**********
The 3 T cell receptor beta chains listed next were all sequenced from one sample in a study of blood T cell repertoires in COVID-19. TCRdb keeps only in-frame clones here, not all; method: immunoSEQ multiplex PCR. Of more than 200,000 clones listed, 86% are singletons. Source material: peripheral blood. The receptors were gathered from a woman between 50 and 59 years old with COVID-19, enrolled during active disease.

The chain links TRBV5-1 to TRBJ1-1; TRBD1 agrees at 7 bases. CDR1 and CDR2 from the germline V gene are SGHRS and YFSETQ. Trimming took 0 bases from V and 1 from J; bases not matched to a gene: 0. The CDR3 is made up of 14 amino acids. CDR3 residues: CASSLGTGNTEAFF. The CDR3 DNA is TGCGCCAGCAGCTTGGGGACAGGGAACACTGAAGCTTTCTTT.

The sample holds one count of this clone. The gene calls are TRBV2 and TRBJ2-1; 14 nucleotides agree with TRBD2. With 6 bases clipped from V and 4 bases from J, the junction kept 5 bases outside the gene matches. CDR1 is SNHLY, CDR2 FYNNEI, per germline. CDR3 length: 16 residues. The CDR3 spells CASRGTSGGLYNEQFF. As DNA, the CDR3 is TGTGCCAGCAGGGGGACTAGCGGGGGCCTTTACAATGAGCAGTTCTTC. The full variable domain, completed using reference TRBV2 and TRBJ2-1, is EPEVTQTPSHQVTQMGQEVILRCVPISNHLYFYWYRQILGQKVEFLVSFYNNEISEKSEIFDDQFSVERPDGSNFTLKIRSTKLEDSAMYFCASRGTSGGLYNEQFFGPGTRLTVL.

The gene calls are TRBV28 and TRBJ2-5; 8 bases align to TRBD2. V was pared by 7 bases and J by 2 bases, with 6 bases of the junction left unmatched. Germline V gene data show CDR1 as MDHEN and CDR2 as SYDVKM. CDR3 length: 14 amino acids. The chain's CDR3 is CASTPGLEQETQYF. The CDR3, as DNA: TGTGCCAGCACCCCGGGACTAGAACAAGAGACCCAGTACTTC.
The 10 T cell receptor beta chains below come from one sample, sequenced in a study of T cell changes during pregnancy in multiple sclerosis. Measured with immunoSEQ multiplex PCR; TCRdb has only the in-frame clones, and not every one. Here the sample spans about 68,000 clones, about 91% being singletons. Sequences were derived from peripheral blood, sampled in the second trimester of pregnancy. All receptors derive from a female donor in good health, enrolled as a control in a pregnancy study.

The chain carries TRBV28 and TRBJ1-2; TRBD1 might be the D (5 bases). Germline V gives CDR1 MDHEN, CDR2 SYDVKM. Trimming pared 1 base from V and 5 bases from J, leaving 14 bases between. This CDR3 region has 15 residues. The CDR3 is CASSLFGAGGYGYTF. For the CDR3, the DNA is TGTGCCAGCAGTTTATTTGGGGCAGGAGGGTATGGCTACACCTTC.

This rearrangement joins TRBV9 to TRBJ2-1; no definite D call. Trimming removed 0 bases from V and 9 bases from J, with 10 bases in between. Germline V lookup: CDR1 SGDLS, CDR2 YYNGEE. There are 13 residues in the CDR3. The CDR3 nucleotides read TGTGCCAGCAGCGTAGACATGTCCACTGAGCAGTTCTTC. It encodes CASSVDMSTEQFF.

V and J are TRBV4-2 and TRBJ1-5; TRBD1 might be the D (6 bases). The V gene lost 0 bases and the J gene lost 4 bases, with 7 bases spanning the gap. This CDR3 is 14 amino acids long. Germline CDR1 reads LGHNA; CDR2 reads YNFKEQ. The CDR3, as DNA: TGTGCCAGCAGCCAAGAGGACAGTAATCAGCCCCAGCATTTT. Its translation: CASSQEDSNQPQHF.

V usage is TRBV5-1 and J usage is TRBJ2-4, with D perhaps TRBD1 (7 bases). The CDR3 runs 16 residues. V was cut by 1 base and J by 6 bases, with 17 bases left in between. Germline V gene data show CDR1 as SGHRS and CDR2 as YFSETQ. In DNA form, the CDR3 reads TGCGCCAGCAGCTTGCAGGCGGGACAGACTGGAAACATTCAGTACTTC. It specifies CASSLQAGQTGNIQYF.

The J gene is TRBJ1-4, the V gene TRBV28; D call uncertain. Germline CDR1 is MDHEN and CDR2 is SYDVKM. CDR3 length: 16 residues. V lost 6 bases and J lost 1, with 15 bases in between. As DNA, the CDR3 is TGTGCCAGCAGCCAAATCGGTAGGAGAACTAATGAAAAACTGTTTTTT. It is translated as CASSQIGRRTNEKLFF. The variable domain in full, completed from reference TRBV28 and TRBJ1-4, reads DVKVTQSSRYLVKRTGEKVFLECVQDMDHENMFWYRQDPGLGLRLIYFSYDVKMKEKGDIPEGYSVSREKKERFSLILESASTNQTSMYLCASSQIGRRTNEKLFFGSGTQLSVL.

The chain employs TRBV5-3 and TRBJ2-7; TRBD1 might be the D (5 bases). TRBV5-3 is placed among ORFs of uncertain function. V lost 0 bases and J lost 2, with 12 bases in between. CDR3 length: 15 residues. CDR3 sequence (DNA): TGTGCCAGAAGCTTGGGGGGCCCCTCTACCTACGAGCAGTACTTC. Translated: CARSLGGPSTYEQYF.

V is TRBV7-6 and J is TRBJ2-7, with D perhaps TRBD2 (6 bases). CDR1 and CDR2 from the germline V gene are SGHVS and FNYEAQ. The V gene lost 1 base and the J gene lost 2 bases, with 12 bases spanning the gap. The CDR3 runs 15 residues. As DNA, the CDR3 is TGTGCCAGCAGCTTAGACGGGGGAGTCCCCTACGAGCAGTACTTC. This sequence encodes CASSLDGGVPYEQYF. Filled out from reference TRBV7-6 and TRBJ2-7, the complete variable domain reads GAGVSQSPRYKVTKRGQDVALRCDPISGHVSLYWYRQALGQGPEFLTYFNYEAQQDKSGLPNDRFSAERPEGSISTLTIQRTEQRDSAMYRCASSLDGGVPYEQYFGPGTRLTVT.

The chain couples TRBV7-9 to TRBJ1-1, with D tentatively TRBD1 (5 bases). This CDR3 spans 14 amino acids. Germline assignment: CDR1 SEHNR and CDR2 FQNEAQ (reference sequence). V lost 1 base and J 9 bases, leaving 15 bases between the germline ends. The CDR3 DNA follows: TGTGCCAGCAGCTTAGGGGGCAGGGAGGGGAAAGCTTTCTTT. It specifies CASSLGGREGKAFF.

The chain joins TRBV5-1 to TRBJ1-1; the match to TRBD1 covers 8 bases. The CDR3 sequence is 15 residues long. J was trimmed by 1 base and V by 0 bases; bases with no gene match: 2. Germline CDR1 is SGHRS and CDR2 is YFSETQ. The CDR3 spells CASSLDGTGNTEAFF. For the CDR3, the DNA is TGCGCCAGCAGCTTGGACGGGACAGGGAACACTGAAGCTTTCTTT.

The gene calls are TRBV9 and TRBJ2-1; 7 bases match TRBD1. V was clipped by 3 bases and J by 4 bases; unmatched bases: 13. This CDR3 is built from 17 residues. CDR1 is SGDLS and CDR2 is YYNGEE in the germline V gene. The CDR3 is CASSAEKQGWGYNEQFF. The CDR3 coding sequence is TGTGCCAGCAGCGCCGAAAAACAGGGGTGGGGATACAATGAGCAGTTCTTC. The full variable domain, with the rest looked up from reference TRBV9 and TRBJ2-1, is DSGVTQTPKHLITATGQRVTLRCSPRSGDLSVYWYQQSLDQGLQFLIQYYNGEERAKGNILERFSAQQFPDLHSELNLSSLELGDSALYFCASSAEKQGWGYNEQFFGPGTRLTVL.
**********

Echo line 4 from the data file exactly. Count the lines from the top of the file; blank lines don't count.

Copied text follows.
The gene calls are TRBV28 and TRBJ2-5; 8 bases align to TRBD2. V was pared by 7 bases and J by 2 bases, with 6 bases of the junction left unmatched. Germline V gene data show CDR1 as MDHEN and CDR2 as SYDVKM. CDR3 length: 14 amino acids. The chain's CDR3 is CASTPGLEQETQYF. The CDR3, as DNA: TGTGCCAGCACCCCGGGACTAGAACAAGAGACCCAGTACTTC.